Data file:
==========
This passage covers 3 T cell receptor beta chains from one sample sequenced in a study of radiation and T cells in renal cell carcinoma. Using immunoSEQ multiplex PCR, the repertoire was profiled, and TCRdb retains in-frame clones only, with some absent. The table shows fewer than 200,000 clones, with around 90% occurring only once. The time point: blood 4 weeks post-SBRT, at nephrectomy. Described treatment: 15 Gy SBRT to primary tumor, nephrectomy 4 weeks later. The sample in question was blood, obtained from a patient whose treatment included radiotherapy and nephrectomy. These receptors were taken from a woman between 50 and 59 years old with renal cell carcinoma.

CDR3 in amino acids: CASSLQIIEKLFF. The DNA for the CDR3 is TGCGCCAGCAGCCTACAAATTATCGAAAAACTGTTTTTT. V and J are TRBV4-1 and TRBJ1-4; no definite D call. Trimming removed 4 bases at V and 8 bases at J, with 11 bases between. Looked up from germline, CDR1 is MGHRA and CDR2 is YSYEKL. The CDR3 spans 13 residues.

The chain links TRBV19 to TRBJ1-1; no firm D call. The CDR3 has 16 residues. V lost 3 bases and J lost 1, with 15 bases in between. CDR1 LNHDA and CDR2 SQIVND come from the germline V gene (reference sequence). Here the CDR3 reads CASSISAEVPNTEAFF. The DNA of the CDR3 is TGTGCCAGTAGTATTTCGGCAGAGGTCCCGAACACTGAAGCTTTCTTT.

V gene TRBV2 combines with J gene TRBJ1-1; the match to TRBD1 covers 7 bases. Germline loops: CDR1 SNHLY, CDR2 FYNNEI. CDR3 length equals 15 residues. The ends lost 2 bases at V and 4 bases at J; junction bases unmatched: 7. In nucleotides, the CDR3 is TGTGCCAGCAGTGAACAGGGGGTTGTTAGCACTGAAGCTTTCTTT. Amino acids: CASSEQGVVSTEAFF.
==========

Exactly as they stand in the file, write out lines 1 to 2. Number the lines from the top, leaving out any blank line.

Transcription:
This passage covers 3 T cell receptor beta chains from one sample sequenced in a study of radiation and T cells in renal cell carcinoma. Using immunoSEQ multiplex PCR, the repertoire was profiled, and TCRdb retains in-frame clones only, with some absent. The table shows fewer than 200,000 clones, with around 90% occurring only once. The time point: blood 4 weeks post-SBRT, at nephrectomy. Described treatment: 15 Gy SBRT to primary tumor, nephrectomy 4 weeks later. The sample in question was blood, obtained from a patient whose treatment included radiotherapy and nephrectomy. These receptors were taken from a woman between 50 and 59 years old with renal cell carcinoma.

CDR3 in amino acids: CASSLQIIEKLFF. The DNA for the CDR3 is TGCGCCAGCAGCCTACAAATTATCGAAAAACTGTTTTTT. V and J are TRBV4-1 and TRBJ1-4; no definite D call. Trimming removed 4 bases at V and 8 bases at J, with 11 bases between. Looked up from germline, CDR1 is MGHRA and CDR2 is YSYEKL. The CDR3 spans 13 residues.